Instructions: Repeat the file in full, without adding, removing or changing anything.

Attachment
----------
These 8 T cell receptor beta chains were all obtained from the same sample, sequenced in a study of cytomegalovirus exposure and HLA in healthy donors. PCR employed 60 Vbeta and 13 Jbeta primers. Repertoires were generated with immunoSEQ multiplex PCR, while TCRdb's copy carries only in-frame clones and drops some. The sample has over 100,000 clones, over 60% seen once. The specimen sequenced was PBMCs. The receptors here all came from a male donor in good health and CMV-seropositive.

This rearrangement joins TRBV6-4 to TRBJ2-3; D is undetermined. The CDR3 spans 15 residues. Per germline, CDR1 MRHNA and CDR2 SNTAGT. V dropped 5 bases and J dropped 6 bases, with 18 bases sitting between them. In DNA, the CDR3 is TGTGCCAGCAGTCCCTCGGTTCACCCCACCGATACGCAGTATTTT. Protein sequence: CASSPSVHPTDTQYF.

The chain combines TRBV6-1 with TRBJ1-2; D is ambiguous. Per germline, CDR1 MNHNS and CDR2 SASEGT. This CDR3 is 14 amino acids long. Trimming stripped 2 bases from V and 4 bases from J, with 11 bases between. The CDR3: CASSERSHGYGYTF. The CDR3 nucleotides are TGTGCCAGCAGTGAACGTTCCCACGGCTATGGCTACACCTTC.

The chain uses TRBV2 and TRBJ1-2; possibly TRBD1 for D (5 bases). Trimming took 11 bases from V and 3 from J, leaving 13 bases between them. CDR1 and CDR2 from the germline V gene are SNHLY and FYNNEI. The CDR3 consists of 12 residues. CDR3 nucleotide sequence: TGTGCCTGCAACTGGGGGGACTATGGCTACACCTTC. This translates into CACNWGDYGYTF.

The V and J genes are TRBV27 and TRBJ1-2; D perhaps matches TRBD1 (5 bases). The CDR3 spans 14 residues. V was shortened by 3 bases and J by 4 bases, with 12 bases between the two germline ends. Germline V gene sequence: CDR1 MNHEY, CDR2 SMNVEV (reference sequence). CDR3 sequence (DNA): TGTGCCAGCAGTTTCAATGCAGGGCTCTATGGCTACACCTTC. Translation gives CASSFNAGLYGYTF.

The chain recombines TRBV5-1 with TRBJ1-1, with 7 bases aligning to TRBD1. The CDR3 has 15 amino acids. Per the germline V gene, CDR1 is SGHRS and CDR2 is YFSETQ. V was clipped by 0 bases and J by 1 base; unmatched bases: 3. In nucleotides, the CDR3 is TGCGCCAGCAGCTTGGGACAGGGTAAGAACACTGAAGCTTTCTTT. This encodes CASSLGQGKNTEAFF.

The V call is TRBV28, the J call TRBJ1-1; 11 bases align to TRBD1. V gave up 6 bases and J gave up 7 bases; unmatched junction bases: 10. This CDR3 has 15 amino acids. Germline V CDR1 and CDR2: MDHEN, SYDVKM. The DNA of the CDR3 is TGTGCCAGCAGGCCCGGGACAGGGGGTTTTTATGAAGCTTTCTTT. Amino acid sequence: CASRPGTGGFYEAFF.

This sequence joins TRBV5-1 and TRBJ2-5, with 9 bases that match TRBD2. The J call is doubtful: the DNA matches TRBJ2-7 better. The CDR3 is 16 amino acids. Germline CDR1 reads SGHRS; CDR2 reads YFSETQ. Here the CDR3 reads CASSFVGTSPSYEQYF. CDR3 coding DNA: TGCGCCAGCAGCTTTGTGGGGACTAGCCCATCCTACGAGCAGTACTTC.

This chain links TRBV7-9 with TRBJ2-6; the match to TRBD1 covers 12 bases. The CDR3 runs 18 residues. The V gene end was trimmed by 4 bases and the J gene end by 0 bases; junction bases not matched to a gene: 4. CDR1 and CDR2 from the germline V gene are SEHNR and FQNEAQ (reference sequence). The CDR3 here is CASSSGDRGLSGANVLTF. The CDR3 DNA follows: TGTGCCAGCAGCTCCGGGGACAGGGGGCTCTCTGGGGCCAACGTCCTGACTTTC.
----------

These 8 T cell receptor beta chains were all obtained from the same sample, sequenced in a study of cytomegalovirus exposure and HLA in healthy donors. PCR employed 60 Vbeta and 13 Jbeta primers. Repertoires were generated with immunoSEQ multiplex PCR, while TCRdb's copy carries only in-frame clones and drops some. The sample has over 100,000 clones, over 60% seen once. The specimen sequenced was PBMCs. The receptors here all came from a male donor in good health and CMV-seropositive.

This rearrangement joins TRBV6-4 to TRBJ2-3; D is undetermined. The CDR3 spans 15 residues. Per germline, CDR1 MRHNA and CDR2 SNTAGT. V dropped 5 bases and J dropped 6 bases, with 18 bases sitting between them. In DNA, the CDR3 is TGTGCCAGCAGTCCCTCGGTTCACCCCACCGATACGCAGTATTTT. Protein sequence: CASSPSVHPTDTQYF.

The chain combines TRBV6-1 with TRBJ1-2; D is ambiguous. Per germline, CDR1 MNHNS and CDR2 SASEGT. This CDR3 is 14 amino acids long. Trimming stripped 2 bases from V and 4 bases from J, with 11 bases between. The CDR3: CASSERSHGYGYTF. The CDR3 nucleotides are TGTGCCAGCAGTGAACGTTCCCACGGCTATGGCTACACCTTC.

The chain uses TRBV2 and TRBJ1-2; possibly TRBD1 for D (5 bases). Trimming took 11 bases from V and 3 from J, leaving 13 bases between them. CDR1 and CDR2 from the germline V gene are SNHLY and FYNNEI. The CDR3 consists of 12 residues. CDR3 nucleotide sequence: TGTGCCTGCAACTGGGGGGACTATGGCTACACCTTC. This translates into CACNWGDYGYTF.

The V and J genes are TRBV27 and TRBJ1-2; D perhaps matches TRBD1 (5 bases). The CDR3 spans 14 residues. V was shortened by 3 bases and J by 4 bases, with 12 bases between the two germline ends. Germline V gene sequence: CDR1 MNHEY, CDR2 SMNVEV (reference sequence). CDR3 sequence (DNA): TGTGCCAGCAGTTTCAATGCAGGGCTCTATGGCTACACCTTC. Translation gives CASSFNAGLYGYTF.

The chain recombines TRBV5-1 with TRBJ1-1, with 7 bases aligning to TRBD1. The CDR3 has 15 amino acids. Per the germline V gene, CDR1 is SGHRS and CDR2 is YFSETQ. V was clipped by 0 bases and J by 1 base; unmatched bases: 3. In nucleotides, the CDR3 is TGCGCCAGCAGCTTGGGACAGGGTAAGAACACTGAAGCTTTCTTT. This encodes CASSLGQGKNTEAFF.

The V call is TRBV28, the J call TRBJ1-1; 11 bases align to TRBD1. V gave up 6 bases and J gave up 7 bases; unmatched junction bases: 10. This CDR3 has 15 amino acids. Germline V CDR1 and CDR2: MDHEN, SYDVKM. The DNA of the CDR3 is TGTGCCAGCAGGCCCGGGACAGGGGGTTTTTATGAAGCTTTCTTT. Amino acid sequence: CASRPGTGGFYEAFF.

This sequence joins TRBV5-1 and TRBJ2-5, with 9 bases that match TRBD2. The J call is doubtful: the DNA matches TRBJ2-7 better. The CDR3 is 16 amino acids. Germline CDR1 reads SGHRS; CDR2 reads YFSETQ. Here the CDR3 reads CASSFVGTSPSYEQYF. CDR3 coding DNA: TGCGCCAGCAGCTTTGTGGGGACTAGCCCATCCTACGAGCAGTACTTC.

This chain links TRBV7-9 with TRBJ2-6; the match to TRBD1 covers 12 bases. The CDR3 runs 18 residues. The V gene end was trimmed by 4 bases and the J gene end by 0 bases; junction bases not matched to a gene: 4. CDR1 and CDR2 from the germline V gene are SEHNR and FQNEAQ (reference sequence). The CDR3 here is CASSSGDRGLSGANVLTF. The CDR3 DNA follows: TGTGCCAGCAGCTCCGGGGACAGGGGGCTCTCTGGGGCCAACGTCCTGACTTTC.